17. I think it important to remember that reggae is intensely spiritual.

    To the first Jamaican reggae musicians, it was more than just groovin' feel good music. It was a rallying cry against opposition. It brought an entire nation together. People who lived in poverty and desperation were given tremendous faith by this music.

    In a recent issue of Bass Player, Family Man said something along the lines of, "Reggae bass is the heartbeat of the people." (That's not the exact quote...anyone have it handy?)

    He really meant that big time.

    Most of us face a very serious handicap playing reggae bass: We've never faced unimaginably horrible life circumstances with tremendous poise and total peace of mind. But that, to me, is the essence of reggae's power.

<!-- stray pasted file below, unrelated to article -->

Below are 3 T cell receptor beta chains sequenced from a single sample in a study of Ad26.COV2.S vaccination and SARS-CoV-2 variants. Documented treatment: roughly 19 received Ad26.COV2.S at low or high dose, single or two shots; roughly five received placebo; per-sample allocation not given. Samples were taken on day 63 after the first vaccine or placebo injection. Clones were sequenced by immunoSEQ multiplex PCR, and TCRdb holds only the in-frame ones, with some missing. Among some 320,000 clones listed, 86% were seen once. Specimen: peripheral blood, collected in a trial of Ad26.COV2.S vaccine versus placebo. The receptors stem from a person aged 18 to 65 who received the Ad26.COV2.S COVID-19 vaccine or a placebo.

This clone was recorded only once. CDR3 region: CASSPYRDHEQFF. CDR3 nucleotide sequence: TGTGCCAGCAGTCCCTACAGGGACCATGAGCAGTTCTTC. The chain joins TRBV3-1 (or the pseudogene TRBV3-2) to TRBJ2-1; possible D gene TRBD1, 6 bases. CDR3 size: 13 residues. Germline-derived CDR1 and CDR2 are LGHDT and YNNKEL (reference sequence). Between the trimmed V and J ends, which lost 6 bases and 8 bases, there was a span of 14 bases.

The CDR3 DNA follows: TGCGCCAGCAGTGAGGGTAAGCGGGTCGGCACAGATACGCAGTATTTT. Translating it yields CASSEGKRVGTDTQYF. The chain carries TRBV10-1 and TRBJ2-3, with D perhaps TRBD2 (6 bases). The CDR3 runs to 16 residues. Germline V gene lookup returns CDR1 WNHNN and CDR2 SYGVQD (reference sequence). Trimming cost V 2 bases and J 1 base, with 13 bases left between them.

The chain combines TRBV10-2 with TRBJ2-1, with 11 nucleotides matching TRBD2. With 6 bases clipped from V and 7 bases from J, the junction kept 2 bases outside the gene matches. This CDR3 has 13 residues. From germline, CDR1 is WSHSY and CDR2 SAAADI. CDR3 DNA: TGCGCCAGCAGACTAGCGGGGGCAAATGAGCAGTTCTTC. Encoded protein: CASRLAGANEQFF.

Put on any Wailers record...listen to how unbelivably confident and relaxed Family Man's feel is. Most bassists can only dream of sounding that great, whatever their genre is.

    If you ask me, it's a spirtual thing...
  18. hold me tight by johnny nash has one of the best reggae bass lines ever.
  19. October 2007 issue, pg. 31:

    "'Most of the beats were like an upbeat,' Fams explains, 'so we decide to come on the downbeat, and feel it on the one-drop [where the bass drops out on a bar's downbeat], which is the heartbeat of the people--the reggae music. It's a feel within the Jamaican concept of calypso, niyabinghi, kumina, samba, and soca, with soul and funk inside. Reggae music has all of those.'"
  20. Marcury

    Marcury High and Low

    Aug 19, 2007
    Mid Hudson Valley, NY
    Very true, but this could be said about most music.